How To Choose Fresh Fruits And Vegetables For Your Cooking

How To Choose Fresh Fruits And Vegetables For Your Cooking

There is nothing tastier than fresh produce. Learning to cook with fresh ingredients will help ensure that you will enjoy healthy and tasty meals. Whether you are buying produce from a grocery store or from a local farmers market, here are some tips on what to look for when buying fresh fruits and vegetables.

Purchase fruit and vegetables that look and smell fresh. Look for produce that is not bruised or damaged. Over-handling the produce can cause damage and spoilage.

Refrigeration keeps most fruits and vegetables from ripening. If you purchase unripe fruits or vegetables, place the fruit in a paper bag and close tightly. As for certain vegetables and fruits such as avocados, it is best to just lay them on the counter until they are ripe.

Fresh Vegetables
Peas: Quality is indicated by the color and condition of the pod, which should be bright green. Select pods that are well-sized, but not bulging. Dried, spotted and yellow pods indicate over matured peas.

Broccoli, Brussel Sprouts and Cauliflower: Flower clusters on the cauliflower and broccoli should be tightly together. Brussel sprouts should be firm and compact.

Asparagus: stalks should be firm and tender; tips should be close and compact.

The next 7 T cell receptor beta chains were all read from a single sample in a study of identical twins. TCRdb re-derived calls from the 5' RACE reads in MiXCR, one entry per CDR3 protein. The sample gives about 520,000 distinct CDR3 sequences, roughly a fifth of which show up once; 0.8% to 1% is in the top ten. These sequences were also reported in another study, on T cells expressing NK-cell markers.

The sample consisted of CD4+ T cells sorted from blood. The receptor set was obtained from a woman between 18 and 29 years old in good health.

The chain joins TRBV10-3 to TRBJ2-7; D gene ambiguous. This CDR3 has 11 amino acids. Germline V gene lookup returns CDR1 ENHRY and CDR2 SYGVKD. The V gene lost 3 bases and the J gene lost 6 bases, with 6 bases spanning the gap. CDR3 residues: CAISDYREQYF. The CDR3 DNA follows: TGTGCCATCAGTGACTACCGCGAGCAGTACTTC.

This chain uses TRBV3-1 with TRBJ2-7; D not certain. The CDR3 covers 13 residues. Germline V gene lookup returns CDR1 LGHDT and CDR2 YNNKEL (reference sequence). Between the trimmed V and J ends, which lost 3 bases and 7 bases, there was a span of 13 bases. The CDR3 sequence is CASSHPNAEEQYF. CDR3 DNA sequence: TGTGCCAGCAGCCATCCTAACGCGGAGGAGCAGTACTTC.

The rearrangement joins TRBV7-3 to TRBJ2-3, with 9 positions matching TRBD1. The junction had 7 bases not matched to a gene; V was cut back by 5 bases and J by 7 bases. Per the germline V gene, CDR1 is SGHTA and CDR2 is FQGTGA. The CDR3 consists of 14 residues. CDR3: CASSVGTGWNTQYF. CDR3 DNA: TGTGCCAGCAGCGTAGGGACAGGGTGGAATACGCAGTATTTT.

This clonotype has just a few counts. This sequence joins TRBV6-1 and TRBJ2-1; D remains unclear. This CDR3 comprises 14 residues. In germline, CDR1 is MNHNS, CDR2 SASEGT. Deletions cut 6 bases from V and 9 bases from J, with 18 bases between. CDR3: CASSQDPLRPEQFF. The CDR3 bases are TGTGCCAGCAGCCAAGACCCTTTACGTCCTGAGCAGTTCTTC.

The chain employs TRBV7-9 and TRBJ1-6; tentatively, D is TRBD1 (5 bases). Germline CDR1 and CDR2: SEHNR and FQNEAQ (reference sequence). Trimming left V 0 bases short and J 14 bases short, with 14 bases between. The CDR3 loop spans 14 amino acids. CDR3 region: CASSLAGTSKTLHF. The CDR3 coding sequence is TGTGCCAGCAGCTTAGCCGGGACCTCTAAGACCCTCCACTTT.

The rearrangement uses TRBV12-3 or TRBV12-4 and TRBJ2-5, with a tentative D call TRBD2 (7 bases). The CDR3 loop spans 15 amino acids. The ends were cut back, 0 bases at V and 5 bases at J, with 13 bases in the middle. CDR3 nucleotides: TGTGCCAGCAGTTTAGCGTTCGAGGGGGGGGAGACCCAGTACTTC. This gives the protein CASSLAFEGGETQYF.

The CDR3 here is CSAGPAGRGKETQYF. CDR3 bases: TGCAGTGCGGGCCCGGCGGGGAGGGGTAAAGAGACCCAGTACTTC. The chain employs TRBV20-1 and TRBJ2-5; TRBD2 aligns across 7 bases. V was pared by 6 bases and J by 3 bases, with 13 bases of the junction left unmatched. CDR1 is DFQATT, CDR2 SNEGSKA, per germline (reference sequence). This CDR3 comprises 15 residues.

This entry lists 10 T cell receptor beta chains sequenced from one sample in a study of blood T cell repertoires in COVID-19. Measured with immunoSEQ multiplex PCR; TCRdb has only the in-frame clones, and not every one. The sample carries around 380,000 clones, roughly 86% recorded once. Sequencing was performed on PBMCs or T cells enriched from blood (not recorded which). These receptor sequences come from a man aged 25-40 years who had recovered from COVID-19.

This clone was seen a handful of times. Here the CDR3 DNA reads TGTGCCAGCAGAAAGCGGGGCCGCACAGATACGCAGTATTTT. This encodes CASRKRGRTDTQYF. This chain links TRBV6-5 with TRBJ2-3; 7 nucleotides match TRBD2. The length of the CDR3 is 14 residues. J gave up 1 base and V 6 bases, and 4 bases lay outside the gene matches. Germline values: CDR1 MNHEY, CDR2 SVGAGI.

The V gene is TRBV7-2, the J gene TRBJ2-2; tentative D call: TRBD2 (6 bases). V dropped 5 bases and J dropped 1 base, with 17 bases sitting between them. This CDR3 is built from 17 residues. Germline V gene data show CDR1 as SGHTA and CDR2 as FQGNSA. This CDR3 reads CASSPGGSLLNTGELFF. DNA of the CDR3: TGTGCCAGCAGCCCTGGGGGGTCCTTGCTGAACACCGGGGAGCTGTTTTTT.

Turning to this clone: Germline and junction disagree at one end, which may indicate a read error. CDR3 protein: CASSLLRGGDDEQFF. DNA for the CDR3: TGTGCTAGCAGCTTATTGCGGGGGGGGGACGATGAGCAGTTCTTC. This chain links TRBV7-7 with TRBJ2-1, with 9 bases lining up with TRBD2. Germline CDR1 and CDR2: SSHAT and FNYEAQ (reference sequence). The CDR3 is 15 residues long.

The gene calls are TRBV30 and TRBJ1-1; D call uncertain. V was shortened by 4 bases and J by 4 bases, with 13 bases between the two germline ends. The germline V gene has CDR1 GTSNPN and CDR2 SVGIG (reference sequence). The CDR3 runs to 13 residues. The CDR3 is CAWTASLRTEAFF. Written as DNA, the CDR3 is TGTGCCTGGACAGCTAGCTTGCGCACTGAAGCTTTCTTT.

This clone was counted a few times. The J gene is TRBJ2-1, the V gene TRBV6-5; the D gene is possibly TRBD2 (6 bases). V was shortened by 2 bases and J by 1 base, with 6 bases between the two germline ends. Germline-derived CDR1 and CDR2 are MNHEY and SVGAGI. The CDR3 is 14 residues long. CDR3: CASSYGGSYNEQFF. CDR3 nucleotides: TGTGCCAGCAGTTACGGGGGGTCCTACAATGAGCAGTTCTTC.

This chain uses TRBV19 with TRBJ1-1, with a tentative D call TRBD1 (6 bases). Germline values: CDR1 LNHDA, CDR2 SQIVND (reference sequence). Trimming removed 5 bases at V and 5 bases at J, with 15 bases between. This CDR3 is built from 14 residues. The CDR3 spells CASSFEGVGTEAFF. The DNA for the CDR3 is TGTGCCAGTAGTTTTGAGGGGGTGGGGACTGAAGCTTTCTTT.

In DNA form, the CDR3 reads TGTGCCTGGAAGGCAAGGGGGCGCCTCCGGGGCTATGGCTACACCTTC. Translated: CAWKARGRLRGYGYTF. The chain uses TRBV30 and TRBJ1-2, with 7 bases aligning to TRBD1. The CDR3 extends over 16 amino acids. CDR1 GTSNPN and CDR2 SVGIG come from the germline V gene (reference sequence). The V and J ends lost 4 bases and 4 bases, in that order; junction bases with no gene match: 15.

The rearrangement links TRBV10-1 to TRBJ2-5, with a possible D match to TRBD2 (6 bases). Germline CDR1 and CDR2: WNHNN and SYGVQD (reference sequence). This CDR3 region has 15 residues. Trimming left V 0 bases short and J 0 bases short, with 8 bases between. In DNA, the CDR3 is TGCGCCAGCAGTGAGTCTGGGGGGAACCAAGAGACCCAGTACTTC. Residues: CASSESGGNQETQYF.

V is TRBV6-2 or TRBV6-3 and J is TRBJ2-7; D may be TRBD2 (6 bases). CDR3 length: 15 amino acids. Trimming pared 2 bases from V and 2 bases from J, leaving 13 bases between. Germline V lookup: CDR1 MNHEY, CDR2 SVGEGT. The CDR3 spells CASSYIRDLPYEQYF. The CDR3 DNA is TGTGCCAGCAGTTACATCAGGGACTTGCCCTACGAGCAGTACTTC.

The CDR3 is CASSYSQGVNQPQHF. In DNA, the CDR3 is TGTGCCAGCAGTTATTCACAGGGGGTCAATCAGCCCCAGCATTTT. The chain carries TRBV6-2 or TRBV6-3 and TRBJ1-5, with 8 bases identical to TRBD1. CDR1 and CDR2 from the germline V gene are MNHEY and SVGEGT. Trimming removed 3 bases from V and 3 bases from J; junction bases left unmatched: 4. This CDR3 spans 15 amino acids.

Beans: Beans with small seeds inside the pods work best. Avoid dry looking pods.

Lettuce, Spinach and Cabbage: Lettuce and spinach should be well developed and stocky. They should have fresh, crisp and cleans leaves. Avoid lettuce with discoloration or stem rot and cabbage with worm holes. Heads should be firm or heavy for their size.

Cucumbers: Skin may be dark or light to medium green. Yellow ones are not ripe.

Potatoes: Potatoes should be firm, clean, reasonably shaped and relatively smooth. They should not be wilted or show sprouts.

Fresh Fruits
Bananas: Peel should be free of black or brown spots as well as bruising.

Berries: Look for plumb, solid berries with vibrant coloring. Avoid wet or leaky containers as this may be an indication of mold or spoiling fruit. A strong berry smell may also indicate they are ripe and ready to eat.

Citrus: Choose citrus that has a smoother, thinner skin. Skin markings do not affect the quality. Avoid those that show withered sunken or soft areas.

Melons: In cantaloupes, thick close netting on the rind indicates the best quality. Cantaloupes are ripe when the stem scar is smooth and the space between the netting is yellow or yellow-green. The fresh fruity smell may also indicate ripeness.

Ripe watermelons have some yellow color on one side. If the melon has a white or pale green color on one side, they are probably not ripe.

Learning to cook with fresh fruits and vegetables is not only ensuring a healthy diet, it can also satisfy the pickiest taste buds.

About the Author
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